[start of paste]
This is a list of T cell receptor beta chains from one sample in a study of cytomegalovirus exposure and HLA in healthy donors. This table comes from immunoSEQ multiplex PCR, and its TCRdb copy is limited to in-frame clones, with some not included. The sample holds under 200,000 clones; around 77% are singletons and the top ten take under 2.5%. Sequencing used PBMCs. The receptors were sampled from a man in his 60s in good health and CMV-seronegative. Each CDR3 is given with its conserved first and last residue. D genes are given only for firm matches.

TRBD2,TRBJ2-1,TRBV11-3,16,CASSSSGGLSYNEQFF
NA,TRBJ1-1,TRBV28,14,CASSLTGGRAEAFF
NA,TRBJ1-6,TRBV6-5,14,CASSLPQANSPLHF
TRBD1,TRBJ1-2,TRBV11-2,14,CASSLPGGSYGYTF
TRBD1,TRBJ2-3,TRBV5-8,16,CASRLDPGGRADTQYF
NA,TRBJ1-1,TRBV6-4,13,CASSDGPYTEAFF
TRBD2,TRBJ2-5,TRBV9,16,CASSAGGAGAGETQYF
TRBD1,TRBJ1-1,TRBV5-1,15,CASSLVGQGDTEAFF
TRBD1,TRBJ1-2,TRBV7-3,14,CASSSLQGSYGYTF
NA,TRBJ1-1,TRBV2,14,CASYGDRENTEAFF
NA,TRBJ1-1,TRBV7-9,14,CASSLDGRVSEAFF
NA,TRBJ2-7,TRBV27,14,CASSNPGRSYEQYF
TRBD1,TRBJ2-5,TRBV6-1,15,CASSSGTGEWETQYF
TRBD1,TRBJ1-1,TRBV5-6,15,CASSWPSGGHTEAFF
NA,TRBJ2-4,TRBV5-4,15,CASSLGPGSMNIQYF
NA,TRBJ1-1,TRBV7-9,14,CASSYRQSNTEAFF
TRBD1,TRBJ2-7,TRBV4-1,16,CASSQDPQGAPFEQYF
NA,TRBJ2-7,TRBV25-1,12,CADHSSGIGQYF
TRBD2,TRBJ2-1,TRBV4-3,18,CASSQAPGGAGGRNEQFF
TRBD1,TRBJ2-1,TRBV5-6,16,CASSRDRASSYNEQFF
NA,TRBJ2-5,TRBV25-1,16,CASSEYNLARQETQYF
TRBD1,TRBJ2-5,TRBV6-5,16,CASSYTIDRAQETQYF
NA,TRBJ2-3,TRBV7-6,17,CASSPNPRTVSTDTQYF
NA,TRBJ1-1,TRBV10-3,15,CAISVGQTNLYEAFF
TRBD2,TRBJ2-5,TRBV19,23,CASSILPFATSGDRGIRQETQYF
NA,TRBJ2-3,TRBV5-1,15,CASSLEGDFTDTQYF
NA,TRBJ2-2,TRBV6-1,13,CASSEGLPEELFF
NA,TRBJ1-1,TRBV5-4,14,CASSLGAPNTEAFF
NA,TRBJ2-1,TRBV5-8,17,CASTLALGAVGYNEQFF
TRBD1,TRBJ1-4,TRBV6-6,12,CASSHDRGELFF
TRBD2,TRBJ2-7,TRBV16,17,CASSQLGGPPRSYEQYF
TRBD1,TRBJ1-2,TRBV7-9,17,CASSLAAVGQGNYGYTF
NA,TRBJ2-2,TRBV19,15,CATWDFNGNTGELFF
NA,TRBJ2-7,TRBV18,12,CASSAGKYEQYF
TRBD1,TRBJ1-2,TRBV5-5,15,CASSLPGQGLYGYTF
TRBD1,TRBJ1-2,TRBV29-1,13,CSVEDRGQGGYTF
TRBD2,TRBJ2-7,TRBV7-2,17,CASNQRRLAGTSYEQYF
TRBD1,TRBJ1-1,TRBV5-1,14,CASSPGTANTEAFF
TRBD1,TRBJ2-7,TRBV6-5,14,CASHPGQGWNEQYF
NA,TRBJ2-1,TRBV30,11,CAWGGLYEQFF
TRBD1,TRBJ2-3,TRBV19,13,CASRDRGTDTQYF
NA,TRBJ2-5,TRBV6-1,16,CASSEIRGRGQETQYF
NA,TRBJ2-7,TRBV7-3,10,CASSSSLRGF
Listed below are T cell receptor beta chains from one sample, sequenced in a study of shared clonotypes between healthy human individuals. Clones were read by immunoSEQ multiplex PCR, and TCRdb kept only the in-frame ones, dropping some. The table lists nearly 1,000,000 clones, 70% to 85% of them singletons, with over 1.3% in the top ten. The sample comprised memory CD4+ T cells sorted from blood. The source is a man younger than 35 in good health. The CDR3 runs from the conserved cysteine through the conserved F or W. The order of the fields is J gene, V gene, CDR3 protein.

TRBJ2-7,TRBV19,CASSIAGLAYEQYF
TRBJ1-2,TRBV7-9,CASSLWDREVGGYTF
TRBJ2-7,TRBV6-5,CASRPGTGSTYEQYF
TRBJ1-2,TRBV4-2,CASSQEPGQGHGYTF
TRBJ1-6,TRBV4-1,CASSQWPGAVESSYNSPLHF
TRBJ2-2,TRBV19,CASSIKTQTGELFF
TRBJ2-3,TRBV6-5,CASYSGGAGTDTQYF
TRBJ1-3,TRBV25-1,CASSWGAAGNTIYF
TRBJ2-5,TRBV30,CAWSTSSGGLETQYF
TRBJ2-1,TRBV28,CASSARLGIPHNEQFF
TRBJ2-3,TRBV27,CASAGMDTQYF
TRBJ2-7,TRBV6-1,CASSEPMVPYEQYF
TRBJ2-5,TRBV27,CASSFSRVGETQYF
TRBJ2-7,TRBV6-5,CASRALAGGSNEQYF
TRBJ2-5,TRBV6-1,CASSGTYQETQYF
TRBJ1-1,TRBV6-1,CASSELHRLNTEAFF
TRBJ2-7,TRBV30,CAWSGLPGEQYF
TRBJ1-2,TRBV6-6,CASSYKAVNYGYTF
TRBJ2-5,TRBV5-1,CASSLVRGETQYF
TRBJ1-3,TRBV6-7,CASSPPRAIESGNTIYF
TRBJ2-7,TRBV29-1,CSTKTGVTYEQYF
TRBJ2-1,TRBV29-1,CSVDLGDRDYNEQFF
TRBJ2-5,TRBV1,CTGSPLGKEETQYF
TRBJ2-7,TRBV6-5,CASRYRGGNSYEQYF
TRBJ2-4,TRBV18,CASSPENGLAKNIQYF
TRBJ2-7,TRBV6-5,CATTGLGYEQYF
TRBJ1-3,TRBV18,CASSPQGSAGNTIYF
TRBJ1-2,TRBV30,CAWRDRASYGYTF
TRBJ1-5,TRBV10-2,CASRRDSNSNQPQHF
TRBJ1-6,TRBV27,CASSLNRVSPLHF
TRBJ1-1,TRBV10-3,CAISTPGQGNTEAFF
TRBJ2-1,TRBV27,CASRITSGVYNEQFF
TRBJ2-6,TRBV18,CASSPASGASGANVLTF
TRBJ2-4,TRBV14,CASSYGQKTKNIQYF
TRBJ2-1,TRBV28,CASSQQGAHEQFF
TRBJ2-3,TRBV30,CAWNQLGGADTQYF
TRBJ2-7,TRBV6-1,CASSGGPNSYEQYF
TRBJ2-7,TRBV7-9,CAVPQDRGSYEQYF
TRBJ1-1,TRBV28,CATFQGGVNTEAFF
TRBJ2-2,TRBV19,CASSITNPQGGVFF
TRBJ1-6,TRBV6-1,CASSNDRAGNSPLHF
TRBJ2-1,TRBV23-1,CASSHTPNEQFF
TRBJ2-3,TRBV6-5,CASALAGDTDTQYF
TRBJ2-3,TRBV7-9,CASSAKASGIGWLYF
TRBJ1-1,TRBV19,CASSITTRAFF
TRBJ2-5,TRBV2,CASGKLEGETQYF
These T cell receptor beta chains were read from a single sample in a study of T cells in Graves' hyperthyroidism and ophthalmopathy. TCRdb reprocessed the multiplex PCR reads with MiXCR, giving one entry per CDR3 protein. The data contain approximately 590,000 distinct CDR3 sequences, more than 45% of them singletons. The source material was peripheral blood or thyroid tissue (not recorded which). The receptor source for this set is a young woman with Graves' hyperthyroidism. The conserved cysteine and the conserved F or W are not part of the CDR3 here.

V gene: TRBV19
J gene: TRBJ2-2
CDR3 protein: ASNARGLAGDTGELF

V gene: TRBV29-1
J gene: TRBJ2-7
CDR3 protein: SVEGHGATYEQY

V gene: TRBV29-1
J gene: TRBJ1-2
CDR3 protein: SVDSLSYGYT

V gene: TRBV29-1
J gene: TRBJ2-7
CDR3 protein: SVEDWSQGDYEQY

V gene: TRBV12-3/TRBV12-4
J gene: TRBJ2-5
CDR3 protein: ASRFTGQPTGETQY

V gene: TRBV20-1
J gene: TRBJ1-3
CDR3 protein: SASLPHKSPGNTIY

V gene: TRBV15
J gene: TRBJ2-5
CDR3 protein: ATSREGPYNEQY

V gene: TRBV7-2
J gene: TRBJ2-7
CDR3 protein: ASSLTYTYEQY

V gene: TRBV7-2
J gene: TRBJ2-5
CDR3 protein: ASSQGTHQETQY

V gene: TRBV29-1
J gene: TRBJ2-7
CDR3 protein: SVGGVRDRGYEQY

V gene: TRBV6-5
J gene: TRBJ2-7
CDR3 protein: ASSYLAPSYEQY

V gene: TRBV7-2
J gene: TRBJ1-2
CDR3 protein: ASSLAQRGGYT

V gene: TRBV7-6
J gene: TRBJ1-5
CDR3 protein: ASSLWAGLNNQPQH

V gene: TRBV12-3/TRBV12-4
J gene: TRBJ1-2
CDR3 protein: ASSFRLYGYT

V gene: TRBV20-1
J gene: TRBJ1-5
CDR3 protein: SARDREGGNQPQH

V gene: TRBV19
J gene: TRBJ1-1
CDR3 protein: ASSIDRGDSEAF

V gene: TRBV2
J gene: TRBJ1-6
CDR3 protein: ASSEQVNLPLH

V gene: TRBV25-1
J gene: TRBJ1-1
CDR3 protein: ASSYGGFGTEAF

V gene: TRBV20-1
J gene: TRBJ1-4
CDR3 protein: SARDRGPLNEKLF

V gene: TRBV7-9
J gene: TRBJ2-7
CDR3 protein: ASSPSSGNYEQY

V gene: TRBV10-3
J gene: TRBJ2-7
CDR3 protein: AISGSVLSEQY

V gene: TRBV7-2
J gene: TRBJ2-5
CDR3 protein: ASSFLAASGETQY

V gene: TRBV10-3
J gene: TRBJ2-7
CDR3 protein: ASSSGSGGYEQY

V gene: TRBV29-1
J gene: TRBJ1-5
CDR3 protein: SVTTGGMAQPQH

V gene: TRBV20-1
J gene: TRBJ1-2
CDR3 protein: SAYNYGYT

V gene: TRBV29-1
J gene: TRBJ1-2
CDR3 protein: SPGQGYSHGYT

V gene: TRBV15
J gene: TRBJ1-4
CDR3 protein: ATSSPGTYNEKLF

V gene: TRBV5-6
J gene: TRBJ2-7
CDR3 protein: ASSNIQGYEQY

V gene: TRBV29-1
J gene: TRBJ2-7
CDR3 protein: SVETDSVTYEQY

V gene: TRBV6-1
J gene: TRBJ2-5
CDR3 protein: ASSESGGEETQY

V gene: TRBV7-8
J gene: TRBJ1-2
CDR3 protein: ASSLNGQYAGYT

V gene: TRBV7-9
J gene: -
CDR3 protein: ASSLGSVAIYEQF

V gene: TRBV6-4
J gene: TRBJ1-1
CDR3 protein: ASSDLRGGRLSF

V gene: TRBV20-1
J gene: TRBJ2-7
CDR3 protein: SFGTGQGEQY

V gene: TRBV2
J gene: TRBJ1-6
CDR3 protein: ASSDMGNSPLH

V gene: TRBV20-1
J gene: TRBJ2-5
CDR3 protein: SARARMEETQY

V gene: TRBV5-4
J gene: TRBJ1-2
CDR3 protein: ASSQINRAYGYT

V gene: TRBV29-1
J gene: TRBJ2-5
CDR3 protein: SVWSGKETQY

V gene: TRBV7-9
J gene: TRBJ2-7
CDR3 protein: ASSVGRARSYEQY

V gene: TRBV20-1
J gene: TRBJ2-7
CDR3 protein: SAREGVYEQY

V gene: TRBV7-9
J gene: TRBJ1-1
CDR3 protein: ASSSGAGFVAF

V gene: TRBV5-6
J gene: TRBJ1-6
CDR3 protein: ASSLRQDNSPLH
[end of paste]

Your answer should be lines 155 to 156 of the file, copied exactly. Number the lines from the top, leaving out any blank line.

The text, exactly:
CDR3 protein: AISGSVLSEQY

V gene: TRBV7-2